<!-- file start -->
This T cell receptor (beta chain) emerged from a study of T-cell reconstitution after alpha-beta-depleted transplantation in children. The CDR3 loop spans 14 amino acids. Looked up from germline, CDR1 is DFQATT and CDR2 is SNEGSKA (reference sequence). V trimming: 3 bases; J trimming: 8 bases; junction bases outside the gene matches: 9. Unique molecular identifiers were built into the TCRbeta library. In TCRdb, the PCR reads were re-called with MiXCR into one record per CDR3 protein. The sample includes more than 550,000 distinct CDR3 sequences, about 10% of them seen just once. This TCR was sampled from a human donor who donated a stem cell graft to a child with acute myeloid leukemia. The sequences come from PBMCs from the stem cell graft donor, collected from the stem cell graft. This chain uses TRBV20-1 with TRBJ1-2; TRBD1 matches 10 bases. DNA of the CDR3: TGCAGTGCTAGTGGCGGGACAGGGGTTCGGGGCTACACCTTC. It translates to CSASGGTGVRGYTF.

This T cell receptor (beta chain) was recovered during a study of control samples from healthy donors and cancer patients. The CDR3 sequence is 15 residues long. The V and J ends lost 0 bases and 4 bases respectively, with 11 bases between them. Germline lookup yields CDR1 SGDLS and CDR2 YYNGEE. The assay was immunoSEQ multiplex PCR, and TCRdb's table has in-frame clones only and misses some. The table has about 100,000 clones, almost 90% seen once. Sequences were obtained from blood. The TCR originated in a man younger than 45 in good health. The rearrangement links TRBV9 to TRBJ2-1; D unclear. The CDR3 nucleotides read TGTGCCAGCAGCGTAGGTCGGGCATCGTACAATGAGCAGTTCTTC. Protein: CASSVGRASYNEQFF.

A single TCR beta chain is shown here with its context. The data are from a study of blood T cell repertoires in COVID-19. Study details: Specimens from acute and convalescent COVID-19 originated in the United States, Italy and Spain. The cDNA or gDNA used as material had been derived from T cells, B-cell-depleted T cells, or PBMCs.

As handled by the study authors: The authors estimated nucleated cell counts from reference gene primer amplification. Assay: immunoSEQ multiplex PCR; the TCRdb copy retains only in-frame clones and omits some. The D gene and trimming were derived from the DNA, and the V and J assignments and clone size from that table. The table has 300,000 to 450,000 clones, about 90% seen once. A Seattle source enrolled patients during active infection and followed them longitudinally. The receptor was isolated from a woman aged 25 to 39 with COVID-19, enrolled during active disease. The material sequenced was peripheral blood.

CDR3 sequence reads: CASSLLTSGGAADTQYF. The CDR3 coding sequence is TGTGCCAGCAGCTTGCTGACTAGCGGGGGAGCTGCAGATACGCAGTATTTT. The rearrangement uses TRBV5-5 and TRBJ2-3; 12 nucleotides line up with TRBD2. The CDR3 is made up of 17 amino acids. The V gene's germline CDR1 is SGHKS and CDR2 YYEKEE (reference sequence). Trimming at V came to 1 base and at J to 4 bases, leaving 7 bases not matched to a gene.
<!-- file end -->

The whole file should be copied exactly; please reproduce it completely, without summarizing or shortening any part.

This T cell receptor (beta chain) emerged from a study of T-cell reconstitution after alpha-beta-depleted transplantation in children. The CDR3 loop spans 14 amino acids. Looked up from germline, CDR1 is DFQATT and CDR2 is SNEGSKA (reference sequence). V trimming: 3 bases; J trimming: 8 bases; junction bases outside the gene matches: 9. Unique molecular identifiers were built into the TCRbeta library. In TCRdb, the PCR reads were re-called with MiXCR into one record per CDR3 protein. The sample includes more than 550,000 distinct CDR3 sequences, about 10% of them seen just once. This TCR was sampled from a human donor who donated a stem cell graft to a child with acute myeloid leukemia. The sequences come from PBMCs from the stem cell graft donor, collected from the stem cell graft. This chain uses TRBV20-1 with TRBJ1-2; TRBD1 matches 10 bases. DNA of the CDR3: TGCAGTGCTAGTGGCGGGACAGGGGTTCGGGGCTACACCTTC. It translates to CSASGGTGVRGYTF.

This T cell receptor (beta chain) was recovered during a study of control samples from healthy donors and cancer patients. The CDR3 sequence is 15 residues long. The V and J ends lost 0 bases and 4 bases respectively, with 11 bases between them. Germline lookup yields CDR1 SGDLS and CDR2 YYNGEE. The assay was immunoSEQ multiplex PCR, and TCRdb's table has in-frame clones only and misses some. The table has about 100,000 clones, almost 90% seen once. Sequences were obtained from blood. The TCR originated in a man younger than 45 in good health. The rearrangement links TRBV9 to TRBJ2-1; D unclear. The CDR3 nucleotides read TGTGCCAGCAGCGTAGGTCGGGCATCGTACAATGAGCAGTTCTTC. Protein: CASSVGRASYNEQFF.

A single TCR beta chain is shown here with its context. The data are from a study of blood T cell repertoires in COVID-19. Study details: Specimens from acute and convalescent COVID-19 originated in the United States, Italy and Spain. The cDNA or gDNA used as material had been derived from T cells, B-cell-depleted T cells, or PBMCs.

As handled by the study authors: The authors estimated nucleated cell counts from reference gene primer amplification. Assay: immunoSEQ multiplex PCR; the TCRdb copy retains only in-frame clones and omits some. The D gene and trimming were derived from the DNA, and the V and J assignments and clone size from that table. The table has 300,000 to 450,000 clones, about 90% seen once. A Seattle source enrolled patients during active infection and followed them longitudinally. The receptor was isolated from a woman aged 25 to 39 with COVID-19, enrolled during active disease. The material sequenced was peripheral blood.

CDR3 sequence reads: CASSLLTSGGAADTQYF. The CDR3 coding sequence is TGTGCCAGCAGCTTGCTGACTAGCGGGGGAGCTGCAGATACGCAGTATTTT. The rearrangement uses TRBV5-5 and TRBJ2-3; 12 nucleotides line up with TRBD2. The CDR3 is made up of 17 amino acids. The V gene's germline CDR1 is SGHKS and CDR2 YYEKEE (reference sequence). Trimming at V came to 1 base and at J to 4 bases, leaving 7 bases not matched to a gene.